The love child of a Gibson Flying V and Fender Telecaster? Meet the Fly-Caster.
The love child of a Gibson
Flying V and Fender Telecaster? Meet
the Fly-Caster. Although we don’t
know what kind of wood this body is
made of, there’s a lot of it here.
The serial number is stamped
into the neck plate, along with “TV,”
which presumably refers to the “TV
yellow” finish, a color Gibson introduced
in 1955 once they discovered
that white Les Paul Juniors created
an objectionable glare in the primitive
television cameras of the day. Seen
on a black-and-white TV, Gibson’s
mustard-yellow finish appeared
white—or close to it.
I love going to guitar shows. You get a little
of everything there—new, old, expensive,
collectable, rare, cheap, bizarre—you name it.
A while ago, I drove down to the Spartanburg
Guitar Show in South Carolina with my
friend David Holt, who plays a lot with Doc
Watson. David is into acoustic guitars, while
I’m more into electrics. He walked right
by this guitar and just kept walking (smart
move). But I did a double take—it was one of
the most bizarre guitars I’d ever seen.
Is it a Telecaster or a Flying V? Hey,
it’s both! Meet the Fly-Caster in “TV yellow.”
I first saw a picture of one of these as
a joke in an e-mail that someone sent me
last year. At the time, I thought it was a
custom monster someone had hatched in a
basement laboratory. But apparently, it’s an
actual production model made in China for
the Indiana Guitar Company.
I knew the dealer selling it because I’d
bought something from him a few years ago.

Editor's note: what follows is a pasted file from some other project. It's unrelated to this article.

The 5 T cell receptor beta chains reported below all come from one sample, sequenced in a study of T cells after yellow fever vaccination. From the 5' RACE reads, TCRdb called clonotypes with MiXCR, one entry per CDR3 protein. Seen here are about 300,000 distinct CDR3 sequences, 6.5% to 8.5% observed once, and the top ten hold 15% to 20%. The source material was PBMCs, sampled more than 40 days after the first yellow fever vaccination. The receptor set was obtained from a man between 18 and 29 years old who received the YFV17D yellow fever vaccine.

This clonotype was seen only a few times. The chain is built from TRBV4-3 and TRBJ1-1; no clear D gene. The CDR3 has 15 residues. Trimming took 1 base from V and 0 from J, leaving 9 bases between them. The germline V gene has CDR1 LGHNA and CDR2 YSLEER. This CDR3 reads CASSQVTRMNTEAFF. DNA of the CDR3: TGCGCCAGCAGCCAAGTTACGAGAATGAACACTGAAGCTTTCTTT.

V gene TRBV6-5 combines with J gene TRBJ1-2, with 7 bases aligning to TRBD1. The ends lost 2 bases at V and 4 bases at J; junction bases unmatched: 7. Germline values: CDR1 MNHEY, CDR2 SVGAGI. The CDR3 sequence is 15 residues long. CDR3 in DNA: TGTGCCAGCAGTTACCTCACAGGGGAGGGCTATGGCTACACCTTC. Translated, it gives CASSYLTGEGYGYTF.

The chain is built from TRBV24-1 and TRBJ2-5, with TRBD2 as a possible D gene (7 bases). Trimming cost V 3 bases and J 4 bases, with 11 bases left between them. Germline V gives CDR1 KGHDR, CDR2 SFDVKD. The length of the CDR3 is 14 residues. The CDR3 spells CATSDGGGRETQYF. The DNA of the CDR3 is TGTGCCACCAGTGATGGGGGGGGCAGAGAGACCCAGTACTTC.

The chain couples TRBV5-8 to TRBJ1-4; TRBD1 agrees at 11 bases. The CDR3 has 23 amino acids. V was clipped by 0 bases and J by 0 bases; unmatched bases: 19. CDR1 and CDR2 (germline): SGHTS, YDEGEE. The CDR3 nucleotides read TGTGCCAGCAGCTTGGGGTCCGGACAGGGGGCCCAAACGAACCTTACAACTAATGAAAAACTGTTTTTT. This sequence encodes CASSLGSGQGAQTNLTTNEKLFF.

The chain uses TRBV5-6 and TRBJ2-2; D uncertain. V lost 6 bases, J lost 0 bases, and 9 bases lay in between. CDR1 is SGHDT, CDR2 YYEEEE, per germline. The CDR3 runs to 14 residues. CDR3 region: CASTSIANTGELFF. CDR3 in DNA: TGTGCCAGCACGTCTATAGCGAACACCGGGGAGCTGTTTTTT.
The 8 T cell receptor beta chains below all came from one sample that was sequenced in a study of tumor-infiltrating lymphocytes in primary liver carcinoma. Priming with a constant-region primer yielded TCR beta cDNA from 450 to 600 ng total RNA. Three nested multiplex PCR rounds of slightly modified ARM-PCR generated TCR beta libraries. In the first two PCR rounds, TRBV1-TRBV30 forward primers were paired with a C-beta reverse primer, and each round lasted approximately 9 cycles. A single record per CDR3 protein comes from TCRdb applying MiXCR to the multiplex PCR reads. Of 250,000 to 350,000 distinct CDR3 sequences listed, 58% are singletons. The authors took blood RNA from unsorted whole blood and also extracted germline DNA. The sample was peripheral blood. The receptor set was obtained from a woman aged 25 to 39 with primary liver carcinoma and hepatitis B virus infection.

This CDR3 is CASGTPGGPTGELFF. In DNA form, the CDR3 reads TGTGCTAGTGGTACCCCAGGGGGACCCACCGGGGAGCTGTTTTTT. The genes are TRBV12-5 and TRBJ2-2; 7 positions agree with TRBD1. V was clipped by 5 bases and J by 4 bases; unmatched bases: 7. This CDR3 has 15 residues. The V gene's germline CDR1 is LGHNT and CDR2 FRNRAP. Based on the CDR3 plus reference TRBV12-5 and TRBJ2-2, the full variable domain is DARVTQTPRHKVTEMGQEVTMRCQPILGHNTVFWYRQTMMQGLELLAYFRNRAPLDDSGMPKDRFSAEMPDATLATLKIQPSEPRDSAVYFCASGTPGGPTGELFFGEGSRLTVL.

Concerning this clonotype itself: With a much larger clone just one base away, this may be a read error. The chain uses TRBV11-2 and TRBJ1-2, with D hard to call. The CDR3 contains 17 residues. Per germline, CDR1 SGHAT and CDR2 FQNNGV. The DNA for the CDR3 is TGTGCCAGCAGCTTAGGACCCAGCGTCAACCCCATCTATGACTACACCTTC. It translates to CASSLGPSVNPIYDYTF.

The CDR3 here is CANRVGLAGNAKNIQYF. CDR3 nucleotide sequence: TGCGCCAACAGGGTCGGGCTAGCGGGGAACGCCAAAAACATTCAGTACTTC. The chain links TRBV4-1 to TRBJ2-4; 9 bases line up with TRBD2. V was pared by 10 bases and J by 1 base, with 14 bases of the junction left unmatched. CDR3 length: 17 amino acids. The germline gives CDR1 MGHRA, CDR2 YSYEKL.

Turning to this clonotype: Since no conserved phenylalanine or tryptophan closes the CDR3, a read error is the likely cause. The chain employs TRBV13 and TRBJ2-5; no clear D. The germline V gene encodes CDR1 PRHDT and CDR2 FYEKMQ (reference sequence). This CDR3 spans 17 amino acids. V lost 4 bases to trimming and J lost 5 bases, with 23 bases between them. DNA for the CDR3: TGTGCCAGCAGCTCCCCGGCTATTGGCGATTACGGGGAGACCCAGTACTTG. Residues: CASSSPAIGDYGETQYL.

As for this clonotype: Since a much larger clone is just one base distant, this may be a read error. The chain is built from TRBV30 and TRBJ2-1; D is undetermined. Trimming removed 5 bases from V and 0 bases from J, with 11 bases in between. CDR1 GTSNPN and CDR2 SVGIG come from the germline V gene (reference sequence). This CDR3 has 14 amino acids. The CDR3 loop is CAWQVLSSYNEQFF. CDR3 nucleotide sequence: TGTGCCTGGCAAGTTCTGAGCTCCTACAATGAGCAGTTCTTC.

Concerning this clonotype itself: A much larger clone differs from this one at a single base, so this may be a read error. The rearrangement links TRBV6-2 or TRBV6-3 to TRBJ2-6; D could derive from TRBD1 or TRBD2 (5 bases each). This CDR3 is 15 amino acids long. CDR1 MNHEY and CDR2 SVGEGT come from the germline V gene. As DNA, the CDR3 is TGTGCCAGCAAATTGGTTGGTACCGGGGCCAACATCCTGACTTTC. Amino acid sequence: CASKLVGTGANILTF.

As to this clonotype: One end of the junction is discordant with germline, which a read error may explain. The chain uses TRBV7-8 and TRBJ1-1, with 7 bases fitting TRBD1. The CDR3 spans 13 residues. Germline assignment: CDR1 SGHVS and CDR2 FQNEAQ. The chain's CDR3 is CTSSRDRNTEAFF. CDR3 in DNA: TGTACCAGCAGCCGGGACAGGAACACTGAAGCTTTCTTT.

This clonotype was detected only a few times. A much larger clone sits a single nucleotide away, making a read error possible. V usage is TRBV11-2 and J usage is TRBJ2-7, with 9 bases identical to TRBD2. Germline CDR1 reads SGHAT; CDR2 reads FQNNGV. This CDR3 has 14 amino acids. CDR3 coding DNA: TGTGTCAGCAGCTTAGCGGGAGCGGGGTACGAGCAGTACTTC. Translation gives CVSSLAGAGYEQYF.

So he understood my bottom feeder nature,
and when he saw me checking out this guitar,
he approached me and said he had several of
them he was trying to get rid of. He whispered
he could do a lot better than the $200 price
tag on it, and to let him know if I was interested.
I asked him how much better he could
do, guessing that he would probably say $175.
When he said $125, I immediately said “deal,”
shook his hand, and paid him cash to close the
deal before he could change his mind.
Bottom Feeder Tip #279: When someone
offers you a great deal, don’t look a gift
horse in the mouth. Accept it as a gift from
the gods and don’t ask questions. The seller
told me there was also a gig bag included,
and that was just icing on the cake for me.
When David walked back and saw
what I had just bought, he shook his head
and laughed. “What were you thinking?”
When I got the Fly-Caster home, I really
didn’t expect much. However I was pleasantly
surprised when it played rather well
and sounded pretty darned good through
an amp. Very Telecaster-ish. And the weight
isn’t quite as bad as one would think. Mine
weighs in at 9.8 pounds. Not bad considering
the amount of real estate involved here.
So is it a keeper? Yeah, for now. Why
not? It’s unique, it gets a laugh whenever I
show it, and the price was right. My serial
number is in the low 50s, so that tells me
there probably weren’t that many made,
and it might even become a collector’s
piece someday (probably long after I’m
dead and gone).
is a founding
member of the
trio. He also does guitar
clinics promoting his
namesake G&L signature
model 6-string, and produces
artists and bands at his studio in
Asheville, North Carolina. You can contact
Will on Facebook and at willray.biz.